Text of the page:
Dynamic gadolinium-enhanced MR imaging has been used successfully to identify post-treatment recurrence or postoperative changes in rectal and cervical carcinoma. Our purpose was to evaluate the usefulness of dynamic gadolinium-enhanced MR imaging for distinguishing recurrent inverted papilloma (IP) from postoperative changes. Fifteen patients with 20 pathologically proved lesions (recurrent IP, 12; fibrosis or granulation tissue, eight) were enrolled in the study. Three observers, blinded to pathologic results, independently evaluated conventional MR images, including T1-weighted (unenhanced and postcontrast), proton-density-weighted, and T2-weighted spin-echo images. Results then were determined by consensus. Dynamic images were obtained using fast spin-echo sequences at 5, 30, 60, 90, 120, 150, 180, and 300 seconds after the injection of gadolinium- diethylene-triamine penta-acetic acid. Time-signal intensity curves of suspected lesions were analyzed by a pharmacokinetic model. The calculated amplitude and tissue distribution time were used to characterize tissue, and their values were displayed as a color-coded overlay. T2-weighted images yielded a sensitivity of 67%, a specificity of 75%, and an accuracy of 70% in the diagnosis of recurrent IP. Contrast-enhanced T1-weighted images yielded a sensitivity of 75%, a specificity of 50%, and an accuracy of 65%. Pharmacokinetic analysis showed that recurrent IP had faster (distribution time, 41 versus 88 seconds) and higher (amplitude, 2.4 versus 1.2 arbitrary units) enhancement than did fibrosis or granulation tissue. A cut-off of 65 seconds for distribution time and 1.6 units for amplitude yielded a sensitivity of 100% and a specificity of 100% for diagnosing recurrent IP. Dynamic MR imaging can differentiate accurately recurrent IP from postoperative changes and seems to be a valuable diagnostic tool.

Unique Identifier: 99440778

 

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Am J Ophthalmol 1999 Sep;128(3):362-4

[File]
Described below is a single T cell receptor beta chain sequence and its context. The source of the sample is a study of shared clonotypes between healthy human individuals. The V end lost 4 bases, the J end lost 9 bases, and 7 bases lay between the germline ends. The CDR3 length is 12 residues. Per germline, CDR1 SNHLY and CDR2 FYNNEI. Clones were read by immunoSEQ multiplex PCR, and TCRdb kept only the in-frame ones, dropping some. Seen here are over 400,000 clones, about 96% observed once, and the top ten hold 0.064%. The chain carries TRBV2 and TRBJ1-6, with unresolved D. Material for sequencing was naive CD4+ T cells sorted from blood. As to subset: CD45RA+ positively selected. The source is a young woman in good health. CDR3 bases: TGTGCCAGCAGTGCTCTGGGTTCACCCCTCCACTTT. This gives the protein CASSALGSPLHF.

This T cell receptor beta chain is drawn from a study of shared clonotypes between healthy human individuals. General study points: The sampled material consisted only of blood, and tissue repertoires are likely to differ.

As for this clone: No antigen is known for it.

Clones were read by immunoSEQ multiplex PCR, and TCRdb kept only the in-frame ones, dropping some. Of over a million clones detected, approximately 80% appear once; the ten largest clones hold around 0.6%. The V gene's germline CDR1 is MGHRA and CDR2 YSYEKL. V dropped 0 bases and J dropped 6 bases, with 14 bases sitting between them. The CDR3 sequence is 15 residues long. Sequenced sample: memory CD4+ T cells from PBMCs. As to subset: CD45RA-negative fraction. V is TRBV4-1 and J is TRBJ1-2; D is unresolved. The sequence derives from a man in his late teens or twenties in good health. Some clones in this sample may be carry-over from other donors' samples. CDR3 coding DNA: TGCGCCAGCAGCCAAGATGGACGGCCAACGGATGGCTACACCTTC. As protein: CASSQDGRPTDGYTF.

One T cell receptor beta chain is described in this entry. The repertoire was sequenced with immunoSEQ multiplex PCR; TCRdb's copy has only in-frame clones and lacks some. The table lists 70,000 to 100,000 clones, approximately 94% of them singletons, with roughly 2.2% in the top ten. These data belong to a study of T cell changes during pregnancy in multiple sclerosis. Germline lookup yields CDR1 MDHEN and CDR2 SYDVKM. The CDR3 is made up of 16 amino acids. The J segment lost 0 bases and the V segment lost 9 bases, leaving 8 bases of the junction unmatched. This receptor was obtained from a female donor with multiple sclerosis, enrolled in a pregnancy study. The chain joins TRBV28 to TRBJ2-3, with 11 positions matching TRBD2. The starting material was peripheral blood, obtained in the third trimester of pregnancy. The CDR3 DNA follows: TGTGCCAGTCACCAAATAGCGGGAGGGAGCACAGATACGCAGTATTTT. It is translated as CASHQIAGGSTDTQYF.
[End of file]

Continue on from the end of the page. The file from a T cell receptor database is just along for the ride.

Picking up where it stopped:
Oral cimetidine (Tagamet) for recalcitrant, diffuse conjunctival papillomatosis.

Shields CL; Lally MR; Singh AD; Shields JA; Nowinski T

Ocular Oncology Service, Wills Eye Hospital, Thomas Jefferson University, Philadelphia, Pennsylvania 19107, USA.

PURPOSE: To report the efficacy of cimetidine for treatment of conjunctival papillomatosis. METHODS: An 11-year-old boy had an 8-year history of diffuse conjunctival papillomas, treated previously with standard measures of excisional biopsy and cryotherapy. He developed spontaneous conjunctival bleeding and diffuse tumor recurrence over the entire conjunctival surface. Oral cimetidine liquid (30 mg/kg/day) was prescribed. RESULTS: Within 2 months, dramatic tumor regression was noted, with nearly complete resolution by 4 months. The patient had no local or systemic side effects from the medication. CONCLUSIONS: Oral cimetidine possesses immune modulation properties and may be useful in some cases of virus-induced conjunctival papillomatosis.

Unique Identifier: 99439053

 

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Int J Cancer 1999 Nov 12;83(4):449-55

Asian-american variants of human papillomavirus type 16 have extensive mutations in the E2 gene and are highly amplified in cervical carcinomas.

Casas L; Galvan SC; Ordonez RM; Lopez N; Guido M; Berumen J

Multidisciplinary Research Laboratory, Military School of Medical Graduates and Army School of Medicine, University of the Army and Air Force, Mexico City, Mexico.